THE leader of a small Burundian opposition party was shot dead on Saturday, residents said, the latest violence in a country gripped by weeks of protests over the president’s controversial bid to seek a third term.
Zedi Feruzi, the head of the Union for Peace and Development (UPD) was walking home under police protection in Bujumbura’s Ngagara district when he came under fire, locals told AFP, adding that one of the three officers accompanying him was also killed in the incident.
The unknown gunmen were able to flee the scene in a car.
An AFP reporter saw the bloodied bodies of both Feruzi and a police bodyguard lying outside the house soon after the shooting.
The attack—which comes a day after a grenade attack on a busy market killed three people and injured around 40 others—risks further fuelling tensions in the capital where a heavy-handed crackdown on anti-government demos has left more than 20 people dead since late April.
The crisis also sparked a failed coup against President Pierre Nkurunziza last week.
Saturday’s shooting brought a dramatic end to what had been a rare day of calm in the city after protest leaders called for a pause in the demos to allow people to stock up on supplies and bury their dead.
“We heard around 20 gunshots, everyone fell to the ground, people saw a Toyota car speeding away,” said a resident in the Ngagara district, who did not himself witness Feruzi’s shooting.
A police officer who was among those tasked with protecting Feruzi was seriously injured in the hail of bullets.
“We were returning on foot when a Toyota IT pulled up alongside us and the men inside opened fire on us,” the officer, who did not give his name, told AFP from his hospital bed. “I fell, I don’t know what happened after.”
Radio journalist Jean-Baptiste Bireha said he was talking with Feruzi at the precise moment when the attackers appeared and started firing. He said the gunmen were clad in uniforms similar to those worn by the presidential guard.
“When they left, they were shouting and singing, they threw some grenades to scare us,” said Bireha, who was unharmed.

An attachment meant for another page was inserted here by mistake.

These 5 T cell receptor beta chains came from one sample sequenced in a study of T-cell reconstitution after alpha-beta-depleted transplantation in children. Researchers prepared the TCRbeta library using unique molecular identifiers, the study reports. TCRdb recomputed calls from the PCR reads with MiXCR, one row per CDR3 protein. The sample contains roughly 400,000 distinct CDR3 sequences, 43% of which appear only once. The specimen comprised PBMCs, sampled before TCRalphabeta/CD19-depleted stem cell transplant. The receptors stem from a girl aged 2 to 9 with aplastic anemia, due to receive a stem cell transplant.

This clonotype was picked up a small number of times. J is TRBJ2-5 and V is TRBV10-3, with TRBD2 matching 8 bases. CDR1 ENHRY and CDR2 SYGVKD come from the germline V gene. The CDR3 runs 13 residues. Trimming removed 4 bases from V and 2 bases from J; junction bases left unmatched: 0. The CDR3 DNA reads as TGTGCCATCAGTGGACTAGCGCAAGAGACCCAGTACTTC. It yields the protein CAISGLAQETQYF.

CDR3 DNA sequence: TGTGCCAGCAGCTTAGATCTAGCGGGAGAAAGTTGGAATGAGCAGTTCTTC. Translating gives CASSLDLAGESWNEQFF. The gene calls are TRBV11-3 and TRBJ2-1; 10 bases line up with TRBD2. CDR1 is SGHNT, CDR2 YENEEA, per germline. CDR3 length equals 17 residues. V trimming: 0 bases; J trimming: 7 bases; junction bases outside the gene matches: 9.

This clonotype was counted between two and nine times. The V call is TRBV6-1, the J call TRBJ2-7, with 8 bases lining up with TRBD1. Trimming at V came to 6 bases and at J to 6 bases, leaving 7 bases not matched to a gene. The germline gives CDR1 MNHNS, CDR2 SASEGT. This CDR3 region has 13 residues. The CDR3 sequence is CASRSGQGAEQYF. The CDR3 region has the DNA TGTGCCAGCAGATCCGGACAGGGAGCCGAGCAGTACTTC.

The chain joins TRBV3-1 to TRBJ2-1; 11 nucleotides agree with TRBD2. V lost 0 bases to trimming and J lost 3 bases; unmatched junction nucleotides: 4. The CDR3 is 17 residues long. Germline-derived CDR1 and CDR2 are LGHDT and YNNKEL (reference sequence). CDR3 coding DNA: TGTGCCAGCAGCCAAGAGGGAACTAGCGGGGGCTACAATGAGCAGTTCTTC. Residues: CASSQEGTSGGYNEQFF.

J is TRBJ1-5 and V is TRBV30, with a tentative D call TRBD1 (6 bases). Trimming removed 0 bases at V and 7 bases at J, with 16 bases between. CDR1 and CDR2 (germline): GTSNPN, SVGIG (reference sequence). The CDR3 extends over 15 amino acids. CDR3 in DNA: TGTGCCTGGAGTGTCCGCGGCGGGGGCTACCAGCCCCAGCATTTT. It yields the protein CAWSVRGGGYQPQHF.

But the presidency denied any involvement, saying it was “shocked” by the killings which it said should be urgently investigated “so the guilty are brought to justice”.
In the wake of the shooting local youths sealed off streets and alleyways to outsiders, while two barricades of tyres were set alight in the district.
The attack signals another escalation in violence in Bujumbura after the attack on the market Friday.
Police have said they are questioning a suspect in the grenade attack, which they blamed on the anti-government demonstrators.
But civil society leader Vital Nshimirimana, a key organiser of the protests, dismissed the accusation, and called for the international community to investigate.
“We have obviously nothing to do with these grenade attacks,” Nshimirimana said. “Police are trying to demonise us to justify the fact that they shot and killed unarmed demonstrators.”
Meanwhile another civil society leader, Pacifique Nininahazwe, on Friday announced a weekend truce “to allow the people to bury with dignity those who died for democracy.”
But he warned that “protests will resume on Monday with even more force.”
In a small sign of progress, he added that discreet talks had begun this week between the protesters, opposition parties and the government.
The negotiations have been supported by the United Nations, African Union and regional nations.
Burundi’s crisis, which began in late April after the ruling party nominated Nkurunziza to stand again in the June 26 presidential election, deepened last week when a top general staged a failed coup attempt.
Parliamentary polls, initially set for May 26, have been postponed to June 5.
Opposition and rights groups say that Nkurunziza’s bid for a third five-year term violates the constitution and conditions of a peace deal that ended a 13-year civil war in 2006.
Nkurunziza, a former rebel leader and born-again Christian who believes he has divine backing to lead the country, argues that his first term did not count as he was elected by parliament, not directly by the people.
Refugees continue to flee the violence, most of them to neighbouring Tanzania, where over 50,000 people are struggling to survive in dire conditions on the shores of Lake Tanganyika.
Cholera has broken out in squalid camps there, with at least 31 people having died among a total of over 3,000 cases of the disease, with numbers growing by up to 400 cases a day, according to the UN refugee agency.